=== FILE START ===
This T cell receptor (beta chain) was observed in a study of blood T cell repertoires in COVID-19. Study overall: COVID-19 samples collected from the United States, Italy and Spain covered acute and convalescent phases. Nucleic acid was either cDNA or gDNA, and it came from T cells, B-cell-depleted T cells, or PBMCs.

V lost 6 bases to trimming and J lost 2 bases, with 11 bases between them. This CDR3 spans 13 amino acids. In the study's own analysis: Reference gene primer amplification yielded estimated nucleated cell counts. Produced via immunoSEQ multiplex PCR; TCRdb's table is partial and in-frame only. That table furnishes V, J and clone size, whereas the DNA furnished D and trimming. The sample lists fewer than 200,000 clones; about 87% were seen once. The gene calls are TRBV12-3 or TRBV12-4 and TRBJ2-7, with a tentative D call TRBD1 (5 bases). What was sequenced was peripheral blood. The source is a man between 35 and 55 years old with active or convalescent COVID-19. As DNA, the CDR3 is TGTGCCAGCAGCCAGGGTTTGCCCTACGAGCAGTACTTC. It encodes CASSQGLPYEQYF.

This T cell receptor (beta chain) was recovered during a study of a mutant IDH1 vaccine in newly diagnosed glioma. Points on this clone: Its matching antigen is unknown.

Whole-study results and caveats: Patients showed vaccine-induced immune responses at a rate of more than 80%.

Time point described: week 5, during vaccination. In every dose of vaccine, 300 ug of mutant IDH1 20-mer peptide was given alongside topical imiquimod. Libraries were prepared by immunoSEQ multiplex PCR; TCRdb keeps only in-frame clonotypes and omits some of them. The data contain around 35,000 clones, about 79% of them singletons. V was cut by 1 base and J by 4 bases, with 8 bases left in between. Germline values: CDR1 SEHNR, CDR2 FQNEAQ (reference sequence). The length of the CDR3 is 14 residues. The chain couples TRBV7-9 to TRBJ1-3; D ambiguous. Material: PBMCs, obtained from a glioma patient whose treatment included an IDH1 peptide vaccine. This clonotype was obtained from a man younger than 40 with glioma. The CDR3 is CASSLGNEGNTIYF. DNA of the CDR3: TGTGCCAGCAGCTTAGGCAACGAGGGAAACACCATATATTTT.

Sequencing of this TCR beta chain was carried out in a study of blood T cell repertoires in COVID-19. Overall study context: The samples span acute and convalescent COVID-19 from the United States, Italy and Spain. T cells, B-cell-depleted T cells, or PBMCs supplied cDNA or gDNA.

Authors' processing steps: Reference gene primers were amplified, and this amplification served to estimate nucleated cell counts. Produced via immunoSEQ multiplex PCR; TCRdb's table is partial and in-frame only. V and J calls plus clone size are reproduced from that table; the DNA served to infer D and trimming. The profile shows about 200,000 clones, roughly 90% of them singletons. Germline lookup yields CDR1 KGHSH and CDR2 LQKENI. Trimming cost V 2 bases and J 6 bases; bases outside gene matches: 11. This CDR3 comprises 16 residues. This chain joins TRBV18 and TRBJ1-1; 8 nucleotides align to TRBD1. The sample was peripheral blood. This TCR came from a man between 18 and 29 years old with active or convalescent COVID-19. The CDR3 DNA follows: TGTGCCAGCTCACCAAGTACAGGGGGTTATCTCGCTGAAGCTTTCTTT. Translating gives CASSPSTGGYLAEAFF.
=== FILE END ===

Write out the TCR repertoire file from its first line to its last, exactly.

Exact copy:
This T cell receptor (beta chain) was observed in a study of blood T cell repertoires in COVID-19. Study overall: COVID-19 samples collected from the United States, Italy and Spain covered acute and convalescent phases. Nucleic acid was either cDNA or gDNA, and it came from T cells, B-cell-depleted T cells, or PBMCs.

V lost 6 bases to trimming and J lost 2 bases, with 11 bases between them. This CDR3 spans 13 amino acids. In the study's own analysis: Reference gene primer amplification yielded estimated nucleated cell counts. Produced via immunoSEQ multiplex PCR; TCRdb's table is partial and in-frame only. That table furnishes V, J and clone size, whereas the DNA furnished D and trimming. The sample lists fewer than 200,000 clones; about 87% were seen once. The gene calls are TRBV12-3 or TRBV12-4 and TRBJ2-7, with a tentative D call TRBD1 (5 bases). What was sequenced was peripheral blood. The source is a man between 35 and 55 years old with active or convalescent COVID-19. As DNA, the CDR3 is TGTGCCAGCAGCCAGGGTTTGCCCTACGAGCAGTACTTC. It encodes CASSQGLPYEQYF.

This T cell receptor (beta chain) was recovered during a study of a mutant IDH1 vaccine in newly diagnosed glioma. Points on this clone: Its matching antigen is unknown.

Whole-study results and caveats: Patients showed vaccine-induced immune responses at a rate of more than 80%.

Time point described: week 5, during vaccination. In every dose of vaccine, 300 ug of mutant IDH1 20-mer peptide was given alongside topical imiquimod. Libraries were prepared by immunoSEQ multiplex PCR; TCRdb keeps only in-frame clonotypes and omits some of them. The data contain around 35,000 clones, about 79% of them singletons. V was cut by 1 base and J by 4 bases, with 8 bases left in between. Germline values: CDR1 SEHNR, CDR2 FQNEAQ (reference sequence). The length of the CDR3 is 14 residues. The chain couples TRBV7-9 to TRBJ1-3; D ambiguous. Material: PBMCs, obtained from a glioma patient whose treatment included an IDH1 peptide vaccine. This clonotype was obtained from a man younger than 40 with glioma. The CDR3 is CASSLGNEGNTIYF. DNA of the CDR3: TGTGCCAGCAGCTTAGGCAACGAGGGAAACACCATATATTTT.

Sequencing of this TCR beta chain was carried out in a study of blood T cell repertoires in COVID-19. Overall study context: The samples span acute and convalescent COVID-19 from the United States, Italy and Spain. T cells, B-cell-depleted T cells, or PBMCs supplied cDNA or gDNA.

Authors' processing steps: Reference gene primers were amplified, and this amplification served to estimate nucleated cell counts. Produced via immunoSEQ multiplex PCR; TCRdb's table is partial and in-frame only. V and J calls plus clone size are reproduced from that table; the DNA served to infer D and trimming. The profile shows about 200,000 clones, roughly 90% of them singletons. Germline lookup yields CDR1 KGHSH and CDR2 LQKENI. Trimming cost V 2 bases and J 6 bases; bases outside gene matches: 11. This CDR3 comprises 16 residues. This chain joins TRBV18 and TRBJ1-1; 8 nucleotides align to TRBD1. The sample was peripheral blood. This TCR came from a man between 18 and 29 years old with active or convalescent COVID-19. The CDR3 DNA follows: TGTGCCAGCTCACCAAGTACAGGGGGTTATCTCGCTGAAGCTTTCTTT. Translating gives CASSPSTGGYLAEAFF.